Male and female relatives may assume different stands over the religious option. For instance, a woman like Fatima the daughter of Al Khattab, embraced Islam although her brother Umar was still an unbeliever. Ibn Abbas is reported to have asked Umar about the manner in which he embraced Islam. Umar said, "three days after Hamza had embraced Islam, I went out of my house, to meet by chance a man of the Makhzumi tribe whom I asked: "Do you prefer Muhammad's faith over that of your own forefathers?" The Makhzumi said: "One who is more closely related to you than myself has also done so". I asked him, who it was. Your sister and your brother-in-law, replied the Makhzumi. I hurried back and found the door of my sister's house bolted from within; and I heard some humming inside. Later, when the door was opened, I entered the house and asked: What is it that I am hearing? My sister replied: "You heard nothing". We were exchanging words when I struck her on the head, whereupon she stated defiantly: "We do that whether you like it or not". I was filled with remorse when I saw her bleeding, and said to her: "Show me the scripture". Umar narrated the whole incident. (Al-Isabah Fi Tamyeez Al Sahaba, by Ibn-Hajar Al Asqalani, hereafter cited as Al-Isabah).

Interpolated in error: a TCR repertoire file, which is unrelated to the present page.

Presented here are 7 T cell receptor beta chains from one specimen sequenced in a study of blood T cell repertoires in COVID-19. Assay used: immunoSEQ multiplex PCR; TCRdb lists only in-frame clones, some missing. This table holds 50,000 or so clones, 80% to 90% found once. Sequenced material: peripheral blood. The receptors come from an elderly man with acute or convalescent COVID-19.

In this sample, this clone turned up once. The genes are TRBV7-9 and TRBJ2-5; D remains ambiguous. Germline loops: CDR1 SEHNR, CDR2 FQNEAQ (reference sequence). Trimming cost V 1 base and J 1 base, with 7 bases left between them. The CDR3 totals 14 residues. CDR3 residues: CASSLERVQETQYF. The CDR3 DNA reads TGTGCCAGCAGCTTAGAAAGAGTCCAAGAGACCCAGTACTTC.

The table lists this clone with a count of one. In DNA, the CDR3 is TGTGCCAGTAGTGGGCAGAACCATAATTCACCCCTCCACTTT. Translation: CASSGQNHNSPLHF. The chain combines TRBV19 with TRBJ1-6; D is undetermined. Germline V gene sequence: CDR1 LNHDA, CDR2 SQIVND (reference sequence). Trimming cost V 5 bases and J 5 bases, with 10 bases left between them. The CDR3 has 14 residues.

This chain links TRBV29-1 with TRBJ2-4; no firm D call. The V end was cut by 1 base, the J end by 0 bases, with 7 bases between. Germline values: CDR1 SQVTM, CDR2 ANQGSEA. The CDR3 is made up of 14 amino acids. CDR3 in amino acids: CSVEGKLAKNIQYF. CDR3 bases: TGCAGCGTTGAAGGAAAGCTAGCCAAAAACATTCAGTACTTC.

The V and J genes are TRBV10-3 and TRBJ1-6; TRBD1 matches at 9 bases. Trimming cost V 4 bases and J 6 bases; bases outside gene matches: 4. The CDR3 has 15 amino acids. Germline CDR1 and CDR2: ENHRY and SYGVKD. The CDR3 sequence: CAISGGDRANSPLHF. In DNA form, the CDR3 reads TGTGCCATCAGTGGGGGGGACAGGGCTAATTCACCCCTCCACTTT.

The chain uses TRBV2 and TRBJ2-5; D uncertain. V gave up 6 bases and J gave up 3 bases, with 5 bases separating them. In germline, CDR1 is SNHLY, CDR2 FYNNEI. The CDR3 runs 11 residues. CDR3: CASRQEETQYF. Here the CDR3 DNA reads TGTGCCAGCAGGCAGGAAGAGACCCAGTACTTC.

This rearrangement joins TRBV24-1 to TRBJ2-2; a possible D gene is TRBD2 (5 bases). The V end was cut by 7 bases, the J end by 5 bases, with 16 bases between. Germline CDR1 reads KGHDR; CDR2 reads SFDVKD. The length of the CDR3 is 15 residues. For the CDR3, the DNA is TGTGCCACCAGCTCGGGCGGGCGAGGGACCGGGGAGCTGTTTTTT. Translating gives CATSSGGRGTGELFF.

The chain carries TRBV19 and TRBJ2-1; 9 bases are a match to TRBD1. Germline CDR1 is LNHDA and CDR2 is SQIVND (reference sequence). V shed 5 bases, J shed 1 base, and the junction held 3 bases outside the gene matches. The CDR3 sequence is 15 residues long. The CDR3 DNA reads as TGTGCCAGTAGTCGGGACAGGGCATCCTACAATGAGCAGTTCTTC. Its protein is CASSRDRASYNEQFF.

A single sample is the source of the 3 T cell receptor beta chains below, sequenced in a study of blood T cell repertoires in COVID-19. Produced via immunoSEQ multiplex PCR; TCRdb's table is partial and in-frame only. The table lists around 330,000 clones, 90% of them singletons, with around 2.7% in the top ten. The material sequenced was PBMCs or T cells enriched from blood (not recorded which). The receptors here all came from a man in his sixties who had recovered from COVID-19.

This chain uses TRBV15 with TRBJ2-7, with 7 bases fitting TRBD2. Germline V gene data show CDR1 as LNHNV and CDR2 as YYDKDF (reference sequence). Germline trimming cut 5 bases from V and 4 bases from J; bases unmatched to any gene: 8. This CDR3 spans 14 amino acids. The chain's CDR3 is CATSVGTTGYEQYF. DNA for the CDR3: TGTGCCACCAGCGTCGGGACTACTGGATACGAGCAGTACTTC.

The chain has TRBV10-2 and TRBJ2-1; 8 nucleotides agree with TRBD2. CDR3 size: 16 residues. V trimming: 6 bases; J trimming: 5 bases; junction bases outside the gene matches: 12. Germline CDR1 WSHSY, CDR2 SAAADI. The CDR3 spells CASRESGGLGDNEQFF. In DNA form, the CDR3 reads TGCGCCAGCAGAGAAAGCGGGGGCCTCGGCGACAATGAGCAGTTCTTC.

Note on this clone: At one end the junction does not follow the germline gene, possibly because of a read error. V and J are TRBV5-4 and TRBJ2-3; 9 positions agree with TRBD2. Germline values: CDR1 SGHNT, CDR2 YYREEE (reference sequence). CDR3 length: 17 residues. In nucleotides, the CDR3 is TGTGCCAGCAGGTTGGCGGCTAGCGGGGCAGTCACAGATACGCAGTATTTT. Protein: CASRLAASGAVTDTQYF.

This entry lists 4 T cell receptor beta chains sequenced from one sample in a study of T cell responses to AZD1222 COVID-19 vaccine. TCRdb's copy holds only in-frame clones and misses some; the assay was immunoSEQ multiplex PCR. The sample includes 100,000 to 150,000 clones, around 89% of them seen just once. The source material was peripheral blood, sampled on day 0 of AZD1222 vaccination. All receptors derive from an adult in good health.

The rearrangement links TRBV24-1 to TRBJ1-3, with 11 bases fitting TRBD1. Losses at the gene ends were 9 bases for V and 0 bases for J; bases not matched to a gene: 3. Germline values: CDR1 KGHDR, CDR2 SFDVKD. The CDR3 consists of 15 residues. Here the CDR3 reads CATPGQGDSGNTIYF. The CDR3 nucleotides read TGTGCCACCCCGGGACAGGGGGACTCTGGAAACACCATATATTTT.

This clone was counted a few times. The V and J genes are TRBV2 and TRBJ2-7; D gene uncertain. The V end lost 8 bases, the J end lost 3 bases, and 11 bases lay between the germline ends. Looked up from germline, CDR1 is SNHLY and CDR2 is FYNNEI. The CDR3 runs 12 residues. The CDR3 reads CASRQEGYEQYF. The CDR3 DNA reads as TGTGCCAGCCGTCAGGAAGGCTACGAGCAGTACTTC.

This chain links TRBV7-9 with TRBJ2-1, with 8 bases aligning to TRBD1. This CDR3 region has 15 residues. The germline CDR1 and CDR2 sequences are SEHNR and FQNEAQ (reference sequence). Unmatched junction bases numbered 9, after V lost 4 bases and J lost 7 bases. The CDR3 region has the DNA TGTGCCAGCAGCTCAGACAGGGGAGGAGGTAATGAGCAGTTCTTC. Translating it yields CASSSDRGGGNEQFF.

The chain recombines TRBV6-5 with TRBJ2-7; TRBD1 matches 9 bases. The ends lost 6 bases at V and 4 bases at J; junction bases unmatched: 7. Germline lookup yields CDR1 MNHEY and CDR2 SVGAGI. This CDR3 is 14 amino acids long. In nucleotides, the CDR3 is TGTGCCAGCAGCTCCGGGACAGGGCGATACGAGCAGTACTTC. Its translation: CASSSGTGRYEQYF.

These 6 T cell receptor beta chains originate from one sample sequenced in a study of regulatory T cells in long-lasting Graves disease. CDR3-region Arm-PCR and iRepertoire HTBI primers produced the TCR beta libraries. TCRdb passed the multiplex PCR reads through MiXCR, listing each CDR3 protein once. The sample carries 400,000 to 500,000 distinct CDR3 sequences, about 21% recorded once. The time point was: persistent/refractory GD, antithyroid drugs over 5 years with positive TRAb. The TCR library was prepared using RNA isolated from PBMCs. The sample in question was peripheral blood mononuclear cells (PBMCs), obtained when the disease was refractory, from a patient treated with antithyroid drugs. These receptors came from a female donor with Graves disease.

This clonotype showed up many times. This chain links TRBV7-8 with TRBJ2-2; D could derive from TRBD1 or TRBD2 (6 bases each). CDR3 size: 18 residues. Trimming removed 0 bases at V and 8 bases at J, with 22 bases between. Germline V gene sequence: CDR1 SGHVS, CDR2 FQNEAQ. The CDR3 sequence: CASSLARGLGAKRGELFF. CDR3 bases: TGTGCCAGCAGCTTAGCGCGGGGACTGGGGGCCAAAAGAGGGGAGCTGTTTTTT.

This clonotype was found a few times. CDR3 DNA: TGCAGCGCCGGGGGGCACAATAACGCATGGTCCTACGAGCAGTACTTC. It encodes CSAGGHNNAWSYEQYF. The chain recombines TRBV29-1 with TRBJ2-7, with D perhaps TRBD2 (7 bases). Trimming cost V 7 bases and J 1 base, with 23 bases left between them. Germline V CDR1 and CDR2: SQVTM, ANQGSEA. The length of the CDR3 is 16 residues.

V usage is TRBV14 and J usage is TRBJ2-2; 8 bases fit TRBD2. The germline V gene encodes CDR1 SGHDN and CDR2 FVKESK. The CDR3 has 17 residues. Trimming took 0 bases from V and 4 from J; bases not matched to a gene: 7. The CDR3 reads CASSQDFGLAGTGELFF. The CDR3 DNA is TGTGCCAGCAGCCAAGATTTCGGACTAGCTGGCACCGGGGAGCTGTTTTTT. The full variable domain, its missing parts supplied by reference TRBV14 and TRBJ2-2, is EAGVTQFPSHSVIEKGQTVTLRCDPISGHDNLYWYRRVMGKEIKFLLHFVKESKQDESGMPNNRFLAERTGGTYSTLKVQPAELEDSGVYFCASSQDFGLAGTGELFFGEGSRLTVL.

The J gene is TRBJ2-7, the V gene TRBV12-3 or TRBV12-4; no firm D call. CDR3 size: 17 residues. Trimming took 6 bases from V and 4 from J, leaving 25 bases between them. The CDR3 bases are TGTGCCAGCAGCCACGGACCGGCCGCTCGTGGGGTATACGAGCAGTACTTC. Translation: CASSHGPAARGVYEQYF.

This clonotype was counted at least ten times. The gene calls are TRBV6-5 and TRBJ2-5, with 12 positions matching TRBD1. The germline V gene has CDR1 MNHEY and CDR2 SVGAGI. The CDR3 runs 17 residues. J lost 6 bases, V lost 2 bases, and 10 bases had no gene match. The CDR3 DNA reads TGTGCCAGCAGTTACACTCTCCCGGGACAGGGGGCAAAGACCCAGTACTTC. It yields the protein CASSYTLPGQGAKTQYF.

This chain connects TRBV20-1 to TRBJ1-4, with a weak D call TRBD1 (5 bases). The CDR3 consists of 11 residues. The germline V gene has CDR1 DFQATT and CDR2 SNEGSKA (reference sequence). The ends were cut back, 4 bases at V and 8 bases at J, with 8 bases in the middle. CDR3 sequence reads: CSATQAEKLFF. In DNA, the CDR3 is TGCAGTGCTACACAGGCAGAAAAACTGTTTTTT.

Similarly a woman, like Umm-Habiba, the daughter of Abu Sufiyan, embraced Islam, though her father was still a pagan. When Sufiyan went to Madina, he visited his daughter, Umm-habiba, then wife of the Prophet Muhammad (peace be upon him). He was about to sit on the Prophet's bed but his daughter did not allow him to do so and rolled up the mattress. Abu Sufiyan, who felt grieved at her attitude, said to her, "Was it that the mattress is not worthy of me or that I am not worthy thereof"? Umm-Habiba curtly replied to her father, Abu Sufiyan, "But this is the Prophet's mattress, and you are an impure polytheist, I did not want you to sit on it." When he heard that, Abu Sufiyan felt annoyed and reprimanded her, "During my absence something has gone wrong with you." (Tabagat, Ibn-i-Saad).